Prospective Case Series Evaluating a Large Fenestrated Bovine Acellular Dermal Matrix in Patients Undergoing Complex Abdominal Hernia Repair
Large complicated ventral hernias (LCVH) are challenging, with recurrence rates as high as 30%. Despite the widespread use of bioprosthetic meshes, there remains a substantial concern for associated complications, leading to the continued mesh modifications such as the inclusion of fenestrated platforms that allow flow and more rapid tissue integration. However, there is an absence of high-quality prospective studies analyzing such meshes. Our objective was to evaluate the effectiveness of a bovine acellular dermal tissue matrix with perforations for abdominal wall reinforcement in patients with LCVH.
ConclusionIn our hands, a significantly higher recurrence rate exists for children undergoing the PIRS method over LICPV techniques when treating inguinal hernias.
AbstractIntroductionMagnetic sphincter augmentation (MSA) is a safe and effective treatment for patients with gastroesophageal reflux disease (GERD). MSA was initially indicated for patients with GERD and concomitant hiatal hernias 2 cm) on videoesophagram or endoscopy.ResultsSeventy-nine patients (53% female) with a median age of 65.56 (58.42 –69.80) years were included. Median follow up was 2.98 (interquartile range 1.90–3.32) years. Median DeMeester scores decreased from 42.45 (29.12–60.73) to 9.10 (3.05–24.30) (p
Robotic-assisted laparoscopic surgery (RALS) is evolving as an important surgical approach in the field of general surgery. We aimed to evaluate the learning curve for RALS procedures involving repair of hiatal hernias.
Early adopters of robotic hernia repair have commonly approached small hernias for repair as comfort increased on the platform. We aim to investigate the early temporal outcomes of the robot assisted hernia repairs.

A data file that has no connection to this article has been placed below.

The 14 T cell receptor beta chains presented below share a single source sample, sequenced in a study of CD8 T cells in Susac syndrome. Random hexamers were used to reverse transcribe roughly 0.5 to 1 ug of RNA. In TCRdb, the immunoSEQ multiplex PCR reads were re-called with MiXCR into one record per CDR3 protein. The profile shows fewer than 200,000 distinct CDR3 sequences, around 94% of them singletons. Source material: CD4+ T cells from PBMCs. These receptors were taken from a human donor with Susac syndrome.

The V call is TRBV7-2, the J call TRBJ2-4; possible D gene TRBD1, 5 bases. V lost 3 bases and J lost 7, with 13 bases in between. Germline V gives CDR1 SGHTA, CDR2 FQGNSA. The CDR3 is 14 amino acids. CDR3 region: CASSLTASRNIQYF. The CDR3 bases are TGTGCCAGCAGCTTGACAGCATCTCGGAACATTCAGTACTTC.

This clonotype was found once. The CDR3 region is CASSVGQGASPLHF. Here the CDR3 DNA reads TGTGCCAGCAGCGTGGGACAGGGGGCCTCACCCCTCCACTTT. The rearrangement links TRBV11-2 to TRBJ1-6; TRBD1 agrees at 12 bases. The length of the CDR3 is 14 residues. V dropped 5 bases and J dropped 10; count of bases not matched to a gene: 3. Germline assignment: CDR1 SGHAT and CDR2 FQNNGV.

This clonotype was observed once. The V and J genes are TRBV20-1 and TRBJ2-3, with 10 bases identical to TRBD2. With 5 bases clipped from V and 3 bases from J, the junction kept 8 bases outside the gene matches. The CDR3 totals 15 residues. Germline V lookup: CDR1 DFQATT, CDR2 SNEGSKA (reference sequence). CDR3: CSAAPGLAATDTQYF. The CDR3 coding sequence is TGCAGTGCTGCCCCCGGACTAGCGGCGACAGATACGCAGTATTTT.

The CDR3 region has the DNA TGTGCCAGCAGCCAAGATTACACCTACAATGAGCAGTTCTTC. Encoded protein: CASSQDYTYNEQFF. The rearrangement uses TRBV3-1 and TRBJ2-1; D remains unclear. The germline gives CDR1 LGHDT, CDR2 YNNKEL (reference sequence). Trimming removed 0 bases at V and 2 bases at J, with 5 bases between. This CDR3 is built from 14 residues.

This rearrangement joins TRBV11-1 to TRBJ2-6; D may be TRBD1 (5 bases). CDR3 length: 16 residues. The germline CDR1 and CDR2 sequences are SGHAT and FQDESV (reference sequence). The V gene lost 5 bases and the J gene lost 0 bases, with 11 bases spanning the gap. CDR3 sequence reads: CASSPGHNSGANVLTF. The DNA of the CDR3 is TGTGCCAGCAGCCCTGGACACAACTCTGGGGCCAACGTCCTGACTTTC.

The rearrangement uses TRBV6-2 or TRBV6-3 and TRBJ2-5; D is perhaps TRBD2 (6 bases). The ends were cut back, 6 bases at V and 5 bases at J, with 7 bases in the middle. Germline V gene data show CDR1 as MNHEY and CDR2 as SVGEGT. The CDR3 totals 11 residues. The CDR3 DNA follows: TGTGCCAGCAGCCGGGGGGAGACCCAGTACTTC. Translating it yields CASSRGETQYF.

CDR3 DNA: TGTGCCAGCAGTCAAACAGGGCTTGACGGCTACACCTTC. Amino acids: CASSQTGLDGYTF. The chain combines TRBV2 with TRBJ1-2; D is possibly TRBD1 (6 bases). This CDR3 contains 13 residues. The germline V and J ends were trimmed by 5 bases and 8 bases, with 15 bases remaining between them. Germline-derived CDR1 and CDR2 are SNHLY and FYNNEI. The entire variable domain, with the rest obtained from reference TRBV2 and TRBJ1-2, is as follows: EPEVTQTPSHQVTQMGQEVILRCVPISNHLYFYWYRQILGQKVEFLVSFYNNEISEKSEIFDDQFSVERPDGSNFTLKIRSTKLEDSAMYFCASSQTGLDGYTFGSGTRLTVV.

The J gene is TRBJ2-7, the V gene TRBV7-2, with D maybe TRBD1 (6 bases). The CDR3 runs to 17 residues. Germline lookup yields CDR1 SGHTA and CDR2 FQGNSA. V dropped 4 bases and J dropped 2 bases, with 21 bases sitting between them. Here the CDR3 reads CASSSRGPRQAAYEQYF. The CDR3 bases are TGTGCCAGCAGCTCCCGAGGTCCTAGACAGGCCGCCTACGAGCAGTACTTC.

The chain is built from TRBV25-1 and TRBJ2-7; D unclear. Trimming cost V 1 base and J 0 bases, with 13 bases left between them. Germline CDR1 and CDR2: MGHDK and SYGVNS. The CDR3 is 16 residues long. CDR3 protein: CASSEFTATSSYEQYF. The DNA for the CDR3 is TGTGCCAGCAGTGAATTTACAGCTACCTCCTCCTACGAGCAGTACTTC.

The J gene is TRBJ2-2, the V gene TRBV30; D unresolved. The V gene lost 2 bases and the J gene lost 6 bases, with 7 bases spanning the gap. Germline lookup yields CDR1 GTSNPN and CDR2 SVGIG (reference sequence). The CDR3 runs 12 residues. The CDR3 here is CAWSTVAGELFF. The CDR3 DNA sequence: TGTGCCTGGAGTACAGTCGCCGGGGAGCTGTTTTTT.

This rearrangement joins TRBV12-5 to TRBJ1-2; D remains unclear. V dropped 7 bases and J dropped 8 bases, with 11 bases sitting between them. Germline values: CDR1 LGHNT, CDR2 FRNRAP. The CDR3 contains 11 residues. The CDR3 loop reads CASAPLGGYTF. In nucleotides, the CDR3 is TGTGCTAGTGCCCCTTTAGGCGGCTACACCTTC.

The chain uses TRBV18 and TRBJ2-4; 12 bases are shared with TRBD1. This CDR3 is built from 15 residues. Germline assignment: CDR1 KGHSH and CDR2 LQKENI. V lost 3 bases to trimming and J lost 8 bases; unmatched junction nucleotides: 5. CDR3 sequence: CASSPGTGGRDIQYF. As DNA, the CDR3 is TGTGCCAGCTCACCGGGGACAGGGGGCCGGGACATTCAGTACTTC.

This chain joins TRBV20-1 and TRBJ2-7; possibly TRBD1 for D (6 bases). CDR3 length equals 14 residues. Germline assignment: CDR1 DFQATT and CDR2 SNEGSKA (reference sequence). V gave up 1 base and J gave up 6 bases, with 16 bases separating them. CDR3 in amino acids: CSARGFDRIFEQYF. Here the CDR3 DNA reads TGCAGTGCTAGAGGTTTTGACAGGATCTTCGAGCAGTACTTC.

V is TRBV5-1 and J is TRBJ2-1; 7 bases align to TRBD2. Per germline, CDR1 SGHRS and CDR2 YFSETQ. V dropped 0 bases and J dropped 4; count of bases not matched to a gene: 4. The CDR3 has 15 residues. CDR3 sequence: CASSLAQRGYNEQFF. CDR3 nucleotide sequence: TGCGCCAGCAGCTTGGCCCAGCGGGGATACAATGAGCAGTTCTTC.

Based on the Markov Monte Carlo decision analytic model, watchful waiting is recommended for asymptomatic/minimally symptomatic paraesophageal hernias (PEH) in patients age ≥65 years, unless the mortality rate for elective repair were to reach ≤0.5%, at which point, operation would become the optimal treatment. We hypothesized that, with advances in surgery and perioperative care, that mortality threshold has been reached. However, the safety net would decrease as age increases, particularly in octogenarians.
US surgeons repair more than 200,000 umbilical hernias annually, so even small improvements in perioperative outcomes can have large effects on public health. We hypothesized that using local instead of general anesthesia for umbilical hernia repair would decrease complications and operative time, with older adults deriving the most benefit from avoiding general anesthesia compared with younger adults.
This study reviews treatment recommendations and patient compliance at a multi-surgeon bariatric clinic.
This study aimed to evaluate the acute pain, chronic pain, and recurrence rate between these two fixation methods.MethodsAfter reviewing all patients in our prospective hernia repair database from February 2008 to December 2017, we identified 583 patients who underwent TEP with tack mesh fixation and 70 patients with glue fixation by a single surgeon. Acute post-operative pain and activity level were evaluated using a Visual Analog Score (VAS) and the modified Medical Outcome Study (MOS) score. The primary endpoint was chronic pain 6 months after TEP. The secondary endpoints were acute pain, activity level, complications, ...
ConclusionAH is a rare type of inguinal hernia usually complicated by appendicitis. Hernia reconstruction should be tailored to each patient individually according to the extent of inguinal canal inflammation.
Abstract BACKGROUND: Abdominal wall hernias continue to be one of the most common general surgery pathologies. Patients with an elevated body mass index (BMI) are routinely counseled about weight loss before elective repair. However, a definitive BMI "cutoff" has not been established. Here, we report our experience with open retro-rectus hernia repair (ORRHR) with mesh in patients with a BMI over 40 kg/m2, and we attempt to determine if a BMI "cutoff" can be established. METHODS: Data from patients undergoing ORRHR with mesh at Geisinger Medical Center from January 1, 2014, to December 31,...